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Help! Homemade tomato sauce/acidity

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Joined: 16 May 2009
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PostPosted: Sat May 16, 2009 6:42 pm    Post subject: Help! Homemade tomato sauce/acidity Reply with quote

Actually, I have the basic tomato sauce down. It's the fine-tuning that I need an engineerish person for.

So, here's how I make tomato sauce: We usually overplant tomatoes in our garden, and the extras that we can't use get rinsed, cored, any bad spots cut out, packed in a ziplock, and frozen. Once the temps and humidity outside go down (i.e. fall), I take the frozen tomatoes, run them under hot water to slip the skins off, and toss them in the crockpot with no lid. It goes on high until they melt down, then low to evaporate the water. (maybe 1-2 days?) I then use an immersion blender to give it a smooth texture, and I have been re-freezing it in one-cup portions, although as an aside I'd like to try canning it one of these years.

Here's my dilemma: I have no control over how concentrated the sauce ends up and therefore how acidic it is, if you will, especially considering variables such as some tomatoes are more ripe than others, etc. I tried subbing some of my sauce in a Spanish rice recipe that called for water and tomato paste (I googled a substitution for tomato paste/water and tomato sauce). From the taste of the final product, you'd have thought I just used watery tomato paste - way too strong. Anybody know a method to test the acidity/concentration? Or some other suggestion? Thanks!
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Joined: 19 Oct 2007
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Location: central PA

PostPosted: Sat May 16, 2009 7:19 pm    Post subject: Reply with quote

Netta -

first, concentration ie sauce "thickness" has relationship to acidity.

second, you have complete control over how "concentrated" the sauce becomes. as in, stop cooking it.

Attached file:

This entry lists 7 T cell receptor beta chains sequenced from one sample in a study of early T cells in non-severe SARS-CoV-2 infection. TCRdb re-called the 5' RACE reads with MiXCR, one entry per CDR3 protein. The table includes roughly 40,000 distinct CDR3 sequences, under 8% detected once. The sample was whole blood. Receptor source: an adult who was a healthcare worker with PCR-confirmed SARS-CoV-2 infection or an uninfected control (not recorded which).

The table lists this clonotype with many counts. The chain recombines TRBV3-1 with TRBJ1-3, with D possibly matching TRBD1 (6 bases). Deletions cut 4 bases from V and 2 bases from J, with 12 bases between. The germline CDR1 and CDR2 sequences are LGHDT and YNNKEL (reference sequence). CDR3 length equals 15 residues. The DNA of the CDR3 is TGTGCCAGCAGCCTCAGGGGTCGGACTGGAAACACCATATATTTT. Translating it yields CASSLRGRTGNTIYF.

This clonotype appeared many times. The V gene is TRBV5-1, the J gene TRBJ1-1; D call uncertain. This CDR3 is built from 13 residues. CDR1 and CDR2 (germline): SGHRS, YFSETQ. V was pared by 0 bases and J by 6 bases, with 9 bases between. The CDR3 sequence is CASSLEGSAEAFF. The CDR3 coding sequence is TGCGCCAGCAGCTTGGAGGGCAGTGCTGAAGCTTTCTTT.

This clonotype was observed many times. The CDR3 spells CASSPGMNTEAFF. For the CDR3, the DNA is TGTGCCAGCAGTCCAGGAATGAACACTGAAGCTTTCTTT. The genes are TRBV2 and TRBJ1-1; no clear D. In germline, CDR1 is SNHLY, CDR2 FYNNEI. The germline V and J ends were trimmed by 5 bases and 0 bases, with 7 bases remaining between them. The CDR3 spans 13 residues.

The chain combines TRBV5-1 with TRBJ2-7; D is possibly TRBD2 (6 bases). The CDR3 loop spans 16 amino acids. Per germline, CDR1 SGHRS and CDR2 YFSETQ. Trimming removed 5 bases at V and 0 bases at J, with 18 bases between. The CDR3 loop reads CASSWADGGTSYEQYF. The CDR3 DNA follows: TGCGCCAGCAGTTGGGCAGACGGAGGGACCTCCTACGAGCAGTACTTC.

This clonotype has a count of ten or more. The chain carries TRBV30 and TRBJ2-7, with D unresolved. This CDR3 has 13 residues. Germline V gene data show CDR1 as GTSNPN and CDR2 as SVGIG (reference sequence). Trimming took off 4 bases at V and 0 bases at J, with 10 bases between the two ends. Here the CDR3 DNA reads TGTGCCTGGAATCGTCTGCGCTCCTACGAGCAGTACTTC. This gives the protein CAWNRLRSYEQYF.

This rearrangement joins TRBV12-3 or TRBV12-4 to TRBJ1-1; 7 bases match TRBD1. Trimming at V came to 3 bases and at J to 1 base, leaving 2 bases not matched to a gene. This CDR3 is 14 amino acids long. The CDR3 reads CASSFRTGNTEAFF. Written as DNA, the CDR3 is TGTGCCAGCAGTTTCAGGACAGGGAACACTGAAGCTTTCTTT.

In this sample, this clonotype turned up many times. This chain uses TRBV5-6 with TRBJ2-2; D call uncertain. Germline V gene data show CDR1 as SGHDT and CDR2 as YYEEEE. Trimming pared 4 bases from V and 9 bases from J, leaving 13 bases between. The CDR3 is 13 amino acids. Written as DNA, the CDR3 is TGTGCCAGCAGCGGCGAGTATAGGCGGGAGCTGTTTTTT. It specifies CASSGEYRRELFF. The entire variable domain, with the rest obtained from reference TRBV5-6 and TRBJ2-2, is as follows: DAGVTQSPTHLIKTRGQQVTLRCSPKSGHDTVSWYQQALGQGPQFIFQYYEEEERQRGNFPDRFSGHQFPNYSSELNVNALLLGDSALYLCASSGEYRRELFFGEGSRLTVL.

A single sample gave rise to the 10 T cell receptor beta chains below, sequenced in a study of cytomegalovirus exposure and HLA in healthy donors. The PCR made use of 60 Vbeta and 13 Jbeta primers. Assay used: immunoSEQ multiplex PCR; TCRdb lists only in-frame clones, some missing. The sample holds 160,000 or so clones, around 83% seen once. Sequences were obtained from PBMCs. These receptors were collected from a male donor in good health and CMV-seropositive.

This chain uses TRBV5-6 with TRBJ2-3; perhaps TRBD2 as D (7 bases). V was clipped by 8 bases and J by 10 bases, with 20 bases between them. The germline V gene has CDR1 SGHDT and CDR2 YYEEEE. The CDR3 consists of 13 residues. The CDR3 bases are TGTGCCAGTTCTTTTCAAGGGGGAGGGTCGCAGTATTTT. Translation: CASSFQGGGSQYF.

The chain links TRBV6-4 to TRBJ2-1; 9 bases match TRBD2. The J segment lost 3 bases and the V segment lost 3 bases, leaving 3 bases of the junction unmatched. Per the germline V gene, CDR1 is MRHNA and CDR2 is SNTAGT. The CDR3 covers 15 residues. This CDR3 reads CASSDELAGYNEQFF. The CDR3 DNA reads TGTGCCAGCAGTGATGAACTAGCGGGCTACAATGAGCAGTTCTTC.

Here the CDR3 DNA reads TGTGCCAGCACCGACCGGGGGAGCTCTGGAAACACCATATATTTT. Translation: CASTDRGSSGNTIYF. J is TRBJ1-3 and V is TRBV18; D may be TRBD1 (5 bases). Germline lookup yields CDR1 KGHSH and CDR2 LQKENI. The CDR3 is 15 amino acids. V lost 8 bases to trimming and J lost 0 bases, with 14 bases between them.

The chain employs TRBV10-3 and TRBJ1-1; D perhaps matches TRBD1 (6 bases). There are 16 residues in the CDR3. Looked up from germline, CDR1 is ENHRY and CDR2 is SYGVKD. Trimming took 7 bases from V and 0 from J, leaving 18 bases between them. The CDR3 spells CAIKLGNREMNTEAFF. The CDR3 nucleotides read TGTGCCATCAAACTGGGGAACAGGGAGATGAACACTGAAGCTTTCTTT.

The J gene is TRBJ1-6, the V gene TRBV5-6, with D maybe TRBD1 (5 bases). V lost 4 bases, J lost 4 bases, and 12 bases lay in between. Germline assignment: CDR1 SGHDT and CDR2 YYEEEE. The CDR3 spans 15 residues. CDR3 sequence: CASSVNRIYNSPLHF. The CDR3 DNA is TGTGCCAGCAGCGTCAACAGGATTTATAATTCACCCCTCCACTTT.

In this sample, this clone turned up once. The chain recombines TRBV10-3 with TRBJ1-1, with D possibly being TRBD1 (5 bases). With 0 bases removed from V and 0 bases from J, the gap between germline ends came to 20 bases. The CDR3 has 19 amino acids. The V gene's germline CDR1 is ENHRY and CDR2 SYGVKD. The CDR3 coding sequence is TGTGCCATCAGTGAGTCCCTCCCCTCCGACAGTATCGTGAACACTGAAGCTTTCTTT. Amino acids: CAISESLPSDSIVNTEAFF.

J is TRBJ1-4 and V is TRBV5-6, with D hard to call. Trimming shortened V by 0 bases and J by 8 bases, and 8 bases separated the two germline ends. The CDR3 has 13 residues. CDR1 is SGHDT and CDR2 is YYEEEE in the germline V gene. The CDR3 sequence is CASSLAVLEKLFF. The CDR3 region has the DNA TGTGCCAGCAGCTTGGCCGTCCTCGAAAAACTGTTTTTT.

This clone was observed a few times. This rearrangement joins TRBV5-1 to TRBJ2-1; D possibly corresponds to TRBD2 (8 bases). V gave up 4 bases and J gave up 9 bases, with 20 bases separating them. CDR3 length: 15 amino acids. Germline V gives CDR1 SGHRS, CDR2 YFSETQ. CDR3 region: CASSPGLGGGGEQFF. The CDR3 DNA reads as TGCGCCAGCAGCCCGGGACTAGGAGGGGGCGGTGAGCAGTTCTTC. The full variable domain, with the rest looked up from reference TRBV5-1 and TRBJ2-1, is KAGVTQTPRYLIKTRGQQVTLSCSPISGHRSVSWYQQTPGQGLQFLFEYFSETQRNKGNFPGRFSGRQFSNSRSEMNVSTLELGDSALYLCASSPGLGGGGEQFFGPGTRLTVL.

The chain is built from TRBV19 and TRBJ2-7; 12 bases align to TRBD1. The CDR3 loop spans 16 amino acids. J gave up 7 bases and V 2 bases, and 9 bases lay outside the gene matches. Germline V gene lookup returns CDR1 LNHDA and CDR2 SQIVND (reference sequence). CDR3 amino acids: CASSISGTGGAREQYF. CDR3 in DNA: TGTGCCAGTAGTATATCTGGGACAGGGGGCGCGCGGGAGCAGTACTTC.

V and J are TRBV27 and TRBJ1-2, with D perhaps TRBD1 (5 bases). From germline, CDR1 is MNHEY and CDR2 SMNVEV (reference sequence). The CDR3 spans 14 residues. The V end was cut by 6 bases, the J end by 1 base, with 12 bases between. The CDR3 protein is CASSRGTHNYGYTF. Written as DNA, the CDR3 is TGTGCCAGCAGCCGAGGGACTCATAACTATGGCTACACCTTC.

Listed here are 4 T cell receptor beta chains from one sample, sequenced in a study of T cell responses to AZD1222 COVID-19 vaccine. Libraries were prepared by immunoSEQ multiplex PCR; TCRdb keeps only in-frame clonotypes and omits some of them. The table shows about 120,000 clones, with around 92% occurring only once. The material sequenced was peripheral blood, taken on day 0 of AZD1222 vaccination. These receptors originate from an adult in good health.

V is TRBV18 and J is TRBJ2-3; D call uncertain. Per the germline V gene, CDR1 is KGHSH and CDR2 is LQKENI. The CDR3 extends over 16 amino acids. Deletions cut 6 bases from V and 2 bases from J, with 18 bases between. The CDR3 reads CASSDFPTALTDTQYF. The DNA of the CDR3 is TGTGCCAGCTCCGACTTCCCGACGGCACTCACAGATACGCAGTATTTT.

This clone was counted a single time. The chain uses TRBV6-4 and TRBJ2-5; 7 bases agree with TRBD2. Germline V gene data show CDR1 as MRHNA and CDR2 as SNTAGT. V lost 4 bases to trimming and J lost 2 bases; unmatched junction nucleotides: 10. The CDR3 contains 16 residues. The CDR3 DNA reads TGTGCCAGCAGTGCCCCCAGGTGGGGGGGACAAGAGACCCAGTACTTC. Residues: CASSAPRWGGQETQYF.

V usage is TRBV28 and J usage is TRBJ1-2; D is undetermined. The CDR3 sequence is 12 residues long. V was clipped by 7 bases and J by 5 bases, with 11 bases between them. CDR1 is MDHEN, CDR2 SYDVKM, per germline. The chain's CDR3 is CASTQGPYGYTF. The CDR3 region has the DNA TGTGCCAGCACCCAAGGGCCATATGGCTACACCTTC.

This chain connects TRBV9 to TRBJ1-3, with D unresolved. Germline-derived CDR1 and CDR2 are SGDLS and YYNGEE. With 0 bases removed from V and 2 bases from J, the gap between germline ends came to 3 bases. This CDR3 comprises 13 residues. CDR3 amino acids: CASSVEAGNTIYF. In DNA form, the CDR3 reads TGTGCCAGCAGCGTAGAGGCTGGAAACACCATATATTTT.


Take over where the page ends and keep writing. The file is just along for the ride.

you made no mention of any ingredients other than tomatoes. so going on the "you are not adding two bottles of vinegar" assumption, the acidity of the sauce is determined by the tomato strain/type/variety. they do vary.

your local pet store can provide you with pH test strips (commonly used in keeping tropical fish) - which means you can quantify the acidity/pH of your sauce. which brings up the next problem: if you could make the pH anything between zero and 14, what would you like?

since tomatoes tend to the acid side, you can reduce the acidity very simply with something like baking soda. baking soda carries a salty taste - so baking soda first, salt/season later.

>>> 1-2 days in a crockpot
this concerns me. that's a long time in the open air at minimal temps.
I'd recommend you blend it up and use a low heat aiming for 4-5 hours to the desired consistency.
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PostPosted: Sun May 17, 2009 12:47 pm    Post subject: Add a bit of sugar Reply with quote

First of all, I'm with Dilbert -- I'd think it would be safer to reduce this over a higher temperature for a shorter time period -- so I'd ditch the crockpot and go with a stock pot on the stove.

As for it being too acid -- that's why you taste it! The easiest way to correct that is to add a bit of sugar -- you don't want to eliminate the tartness; that's part of the beauty of the flavor profile of the tomatoes. Instead you want to balance it with some sweetness. Sugar is the simplest solution, but you could instead add honey or any other ingredient you care to that will balance the flavor.
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PostPosted: Sun May 17, 2009 10:29 pm    Post subject: Reply with quote

Thanks to both of you for replying - you bring up some good points. Couple of things . . .

By definition, wouldn't more concentrated sauce be more acidic - pulling out the water makes the proportions of everything else go up? I'm just kind of thinking out loud here, which will probably get me in trouble. :>) As for what pH/acidity I'm going for - that of commercial tomato sauce, I suppose . . .

You'd think tasting it would be the easy way to go - but I can't say I care for the flavor of straight tomato sauce and it's difficult to quantify taste anyway, know what I mean? I typically add sugar to my tomato sauce recipes (spaghetti sauce, chili, etc.) anyway, so it might make sense to do it at this stage of the game.

I appreciate your concern regarding safety in the crockpot. I assumed that it was staying well over 140, but if I do it that way again, I'll check it periodically with a thermometer to make sure.

And thanks for the pH test strips mention - I'll take a look and see if it's worth it to dink around with an experiment. Might be interesting!
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